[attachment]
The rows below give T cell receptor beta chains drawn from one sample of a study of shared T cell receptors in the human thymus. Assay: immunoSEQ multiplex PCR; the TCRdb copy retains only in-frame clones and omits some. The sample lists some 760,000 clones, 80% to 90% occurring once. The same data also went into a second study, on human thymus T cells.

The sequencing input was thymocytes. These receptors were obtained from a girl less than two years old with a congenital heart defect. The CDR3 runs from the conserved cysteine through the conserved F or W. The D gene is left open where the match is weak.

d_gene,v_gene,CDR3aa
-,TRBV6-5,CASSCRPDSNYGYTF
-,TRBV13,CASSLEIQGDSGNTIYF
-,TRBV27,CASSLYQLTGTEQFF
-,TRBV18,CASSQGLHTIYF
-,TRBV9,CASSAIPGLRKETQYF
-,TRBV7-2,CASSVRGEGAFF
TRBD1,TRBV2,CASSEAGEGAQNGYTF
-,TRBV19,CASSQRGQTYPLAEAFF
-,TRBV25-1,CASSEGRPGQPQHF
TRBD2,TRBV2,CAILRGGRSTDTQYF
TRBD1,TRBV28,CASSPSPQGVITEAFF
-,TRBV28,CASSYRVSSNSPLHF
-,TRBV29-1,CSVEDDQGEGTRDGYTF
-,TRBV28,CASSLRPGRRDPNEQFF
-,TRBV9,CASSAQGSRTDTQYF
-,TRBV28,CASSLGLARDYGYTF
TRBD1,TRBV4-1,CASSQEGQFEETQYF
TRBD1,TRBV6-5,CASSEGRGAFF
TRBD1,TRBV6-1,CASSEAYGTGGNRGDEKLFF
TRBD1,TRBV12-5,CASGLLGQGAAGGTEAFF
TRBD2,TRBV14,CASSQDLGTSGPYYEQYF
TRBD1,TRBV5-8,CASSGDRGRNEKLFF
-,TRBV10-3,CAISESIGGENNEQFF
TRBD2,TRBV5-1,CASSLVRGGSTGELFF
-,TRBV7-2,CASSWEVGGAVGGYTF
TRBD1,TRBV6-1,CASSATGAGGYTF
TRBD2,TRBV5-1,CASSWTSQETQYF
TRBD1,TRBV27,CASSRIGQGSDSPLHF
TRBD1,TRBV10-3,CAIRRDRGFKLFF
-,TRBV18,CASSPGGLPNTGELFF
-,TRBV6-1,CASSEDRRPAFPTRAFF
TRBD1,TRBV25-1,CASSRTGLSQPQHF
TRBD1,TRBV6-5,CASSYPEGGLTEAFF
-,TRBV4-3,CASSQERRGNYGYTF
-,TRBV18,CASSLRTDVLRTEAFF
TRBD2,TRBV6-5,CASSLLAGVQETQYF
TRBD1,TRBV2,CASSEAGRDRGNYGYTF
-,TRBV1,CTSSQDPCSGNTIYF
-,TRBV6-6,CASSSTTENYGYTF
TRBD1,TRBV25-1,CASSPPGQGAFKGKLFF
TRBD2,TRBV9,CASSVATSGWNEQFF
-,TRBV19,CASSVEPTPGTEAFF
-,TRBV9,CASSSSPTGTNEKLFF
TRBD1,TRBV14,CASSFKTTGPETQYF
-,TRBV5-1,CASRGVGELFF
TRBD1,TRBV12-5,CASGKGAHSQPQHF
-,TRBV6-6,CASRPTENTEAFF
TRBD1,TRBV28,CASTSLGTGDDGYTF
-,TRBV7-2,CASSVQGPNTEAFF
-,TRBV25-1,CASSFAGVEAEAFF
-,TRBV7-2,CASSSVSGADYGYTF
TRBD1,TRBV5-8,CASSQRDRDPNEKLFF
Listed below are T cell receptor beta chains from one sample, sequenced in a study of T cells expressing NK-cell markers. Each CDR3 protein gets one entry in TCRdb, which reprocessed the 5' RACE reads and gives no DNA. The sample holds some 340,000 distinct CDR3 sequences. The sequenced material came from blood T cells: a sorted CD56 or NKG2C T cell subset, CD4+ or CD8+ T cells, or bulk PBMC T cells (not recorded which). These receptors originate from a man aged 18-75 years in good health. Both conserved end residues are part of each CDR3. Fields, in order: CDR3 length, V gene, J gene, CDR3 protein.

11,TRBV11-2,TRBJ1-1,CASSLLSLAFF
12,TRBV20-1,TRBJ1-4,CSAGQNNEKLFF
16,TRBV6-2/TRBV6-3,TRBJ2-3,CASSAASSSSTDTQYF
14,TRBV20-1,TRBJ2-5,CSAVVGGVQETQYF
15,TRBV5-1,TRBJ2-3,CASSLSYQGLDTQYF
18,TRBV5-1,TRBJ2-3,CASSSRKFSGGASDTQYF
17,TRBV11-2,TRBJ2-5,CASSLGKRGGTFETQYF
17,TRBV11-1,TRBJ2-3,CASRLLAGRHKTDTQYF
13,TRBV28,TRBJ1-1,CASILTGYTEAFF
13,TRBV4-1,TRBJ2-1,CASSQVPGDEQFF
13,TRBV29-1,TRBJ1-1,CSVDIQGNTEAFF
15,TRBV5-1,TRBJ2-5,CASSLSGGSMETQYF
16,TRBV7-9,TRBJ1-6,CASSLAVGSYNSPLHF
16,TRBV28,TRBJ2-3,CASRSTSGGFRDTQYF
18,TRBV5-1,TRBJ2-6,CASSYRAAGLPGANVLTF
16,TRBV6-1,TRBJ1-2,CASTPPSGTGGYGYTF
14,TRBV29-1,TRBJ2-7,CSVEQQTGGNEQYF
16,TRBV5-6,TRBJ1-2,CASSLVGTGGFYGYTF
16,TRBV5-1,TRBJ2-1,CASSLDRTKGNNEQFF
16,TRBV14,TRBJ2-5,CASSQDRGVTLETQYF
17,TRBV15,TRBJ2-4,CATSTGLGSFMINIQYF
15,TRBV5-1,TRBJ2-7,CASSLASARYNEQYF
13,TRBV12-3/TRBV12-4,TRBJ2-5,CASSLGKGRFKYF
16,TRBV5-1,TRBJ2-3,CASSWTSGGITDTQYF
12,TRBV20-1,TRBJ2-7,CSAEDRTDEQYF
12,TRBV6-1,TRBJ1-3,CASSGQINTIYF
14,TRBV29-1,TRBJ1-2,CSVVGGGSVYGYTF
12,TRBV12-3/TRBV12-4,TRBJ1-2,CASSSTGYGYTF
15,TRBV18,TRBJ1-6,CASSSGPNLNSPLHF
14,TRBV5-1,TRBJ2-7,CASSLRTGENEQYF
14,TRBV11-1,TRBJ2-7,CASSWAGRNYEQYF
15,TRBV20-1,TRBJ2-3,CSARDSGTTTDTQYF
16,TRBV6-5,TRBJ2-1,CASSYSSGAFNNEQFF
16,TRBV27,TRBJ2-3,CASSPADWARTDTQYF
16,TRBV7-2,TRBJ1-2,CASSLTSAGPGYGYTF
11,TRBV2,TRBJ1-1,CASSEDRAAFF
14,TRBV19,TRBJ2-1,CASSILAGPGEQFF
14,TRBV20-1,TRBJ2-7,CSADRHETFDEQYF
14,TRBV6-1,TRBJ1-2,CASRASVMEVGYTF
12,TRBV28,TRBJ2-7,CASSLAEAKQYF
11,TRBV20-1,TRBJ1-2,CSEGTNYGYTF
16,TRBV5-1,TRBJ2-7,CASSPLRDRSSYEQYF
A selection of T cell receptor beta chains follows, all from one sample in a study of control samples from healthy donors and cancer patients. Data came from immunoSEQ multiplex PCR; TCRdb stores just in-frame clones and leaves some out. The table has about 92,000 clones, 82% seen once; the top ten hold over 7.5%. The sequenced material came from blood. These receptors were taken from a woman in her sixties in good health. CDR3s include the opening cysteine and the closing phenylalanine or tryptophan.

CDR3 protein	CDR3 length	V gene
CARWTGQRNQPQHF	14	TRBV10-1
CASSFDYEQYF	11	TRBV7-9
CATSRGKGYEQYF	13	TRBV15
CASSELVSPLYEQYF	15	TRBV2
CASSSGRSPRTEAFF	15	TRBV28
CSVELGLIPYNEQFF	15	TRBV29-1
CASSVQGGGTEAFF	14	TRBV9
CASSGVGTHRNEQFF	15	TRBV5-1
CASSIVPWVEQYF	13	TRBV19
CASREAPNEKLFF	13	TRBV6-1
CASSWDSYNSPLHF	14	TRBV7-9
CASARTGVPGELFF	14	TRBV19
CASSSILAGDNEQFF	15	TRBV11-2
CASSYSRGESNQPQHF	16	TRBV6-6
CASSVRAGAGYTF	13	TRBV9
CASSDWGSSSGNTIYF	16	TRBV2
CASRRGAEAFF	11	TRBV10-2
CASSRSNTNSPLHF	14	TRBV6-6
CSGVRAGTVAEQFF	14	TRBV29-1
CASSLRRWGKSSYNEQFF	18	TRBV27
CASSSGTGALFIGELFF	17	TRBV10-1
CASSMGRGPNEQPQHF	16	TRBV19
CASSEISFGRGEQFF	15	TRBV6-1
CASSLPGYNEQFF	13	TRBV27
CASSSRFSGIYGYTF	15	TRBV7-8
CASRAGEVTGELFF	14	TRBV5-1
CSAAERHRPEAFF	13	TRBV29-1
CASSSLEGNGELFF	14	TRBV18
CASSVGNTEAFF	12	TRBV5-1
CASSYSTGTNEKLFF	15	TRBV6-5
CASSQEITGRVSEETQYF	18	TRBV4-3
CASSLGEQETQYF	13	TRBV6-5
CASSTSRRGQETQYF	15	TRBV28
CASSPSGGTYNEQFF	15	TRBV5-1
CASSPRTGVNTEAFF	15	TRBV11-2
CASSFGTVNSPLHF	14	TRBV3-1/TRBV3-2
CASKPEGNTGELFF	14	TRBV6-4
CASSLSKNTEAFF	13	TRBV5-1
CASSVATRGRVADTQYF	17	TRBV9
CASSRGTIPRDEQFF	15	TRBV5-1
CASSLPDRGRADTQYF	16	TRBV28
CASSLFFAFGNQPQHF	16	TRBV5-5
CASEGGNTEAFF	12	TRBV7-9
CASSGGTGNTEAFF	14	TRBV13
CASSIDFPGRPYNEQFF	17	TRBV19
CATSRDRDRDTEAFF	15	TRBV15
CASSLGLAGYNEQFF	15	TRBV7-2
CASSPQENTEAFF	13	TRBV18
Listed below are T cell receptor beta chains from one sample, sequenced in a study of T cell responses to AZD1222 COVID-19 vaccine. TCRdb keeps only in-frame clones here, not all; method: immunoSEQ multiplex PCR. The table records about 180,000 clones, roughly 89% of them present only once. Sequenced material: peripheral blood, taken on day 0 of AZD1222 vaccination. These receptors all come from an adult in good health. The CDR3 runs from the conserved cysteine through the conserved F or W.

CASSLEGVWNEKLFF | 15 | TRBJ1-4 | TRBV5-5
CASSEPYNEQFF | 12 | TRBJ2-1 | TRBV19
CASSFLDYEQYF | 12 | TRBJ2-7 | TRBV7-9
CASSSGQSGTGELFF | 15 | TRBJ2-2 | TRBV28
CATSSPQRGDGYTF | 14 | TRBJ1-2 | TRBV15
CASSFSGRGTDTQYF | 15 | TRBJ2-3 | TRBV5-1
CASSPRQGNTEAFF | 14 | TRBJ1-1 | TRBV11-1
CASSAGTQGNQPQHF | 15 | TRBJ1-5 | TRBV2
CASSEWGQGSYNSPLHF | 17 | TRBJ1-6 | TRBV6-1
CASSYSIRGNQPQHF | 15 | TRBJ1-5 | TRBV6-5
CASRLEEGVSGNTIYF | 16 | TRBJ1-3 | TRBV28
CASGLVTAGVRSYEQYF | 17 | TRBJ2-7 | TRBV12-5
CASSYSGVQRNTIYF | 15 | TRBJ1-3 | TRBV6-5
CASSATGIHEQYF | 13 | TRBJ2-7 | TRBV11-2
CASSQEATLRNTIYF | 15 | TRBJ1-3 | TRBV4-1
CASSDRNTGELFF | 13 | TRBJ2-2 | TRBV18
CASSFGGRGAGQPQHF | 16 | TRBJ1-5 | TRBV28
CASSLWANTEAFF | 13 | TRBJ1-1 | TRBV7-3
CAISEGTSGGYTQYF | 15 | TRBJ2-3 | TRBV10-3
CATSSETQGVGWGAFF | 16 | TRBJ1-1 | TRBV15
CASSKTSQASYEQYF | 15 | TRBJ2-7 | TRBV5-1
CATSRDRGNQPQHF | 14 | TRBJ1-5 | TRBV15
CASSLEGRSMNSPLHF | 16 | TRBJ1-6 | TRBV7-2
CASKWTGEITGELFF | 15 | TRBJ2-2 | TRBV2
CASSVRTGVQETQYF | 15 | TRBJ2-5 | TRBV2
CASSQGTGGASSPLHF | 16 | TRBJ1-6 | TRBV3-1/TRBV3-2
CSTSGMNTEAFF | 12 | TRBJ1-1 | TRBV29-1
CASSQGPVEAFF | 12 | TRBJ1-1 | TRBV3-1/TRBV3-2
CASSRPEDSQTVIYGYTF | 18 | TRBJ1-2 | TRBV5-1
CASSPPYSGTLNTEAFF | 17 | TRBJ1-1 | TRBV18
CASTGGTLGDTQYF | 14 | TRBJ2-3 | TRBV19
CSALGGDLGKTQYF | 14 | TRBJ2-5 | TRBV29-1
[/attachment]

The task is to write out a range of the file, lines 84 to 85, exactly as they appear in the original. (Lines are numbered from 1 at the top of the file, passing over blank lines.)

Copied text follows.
12,TRBV12-3/TRBV12-4,TRBJ1-2,CASSSTGYGYTF
15,TRBV18,TRBJ1-6,CASSSGPNLNSPLHF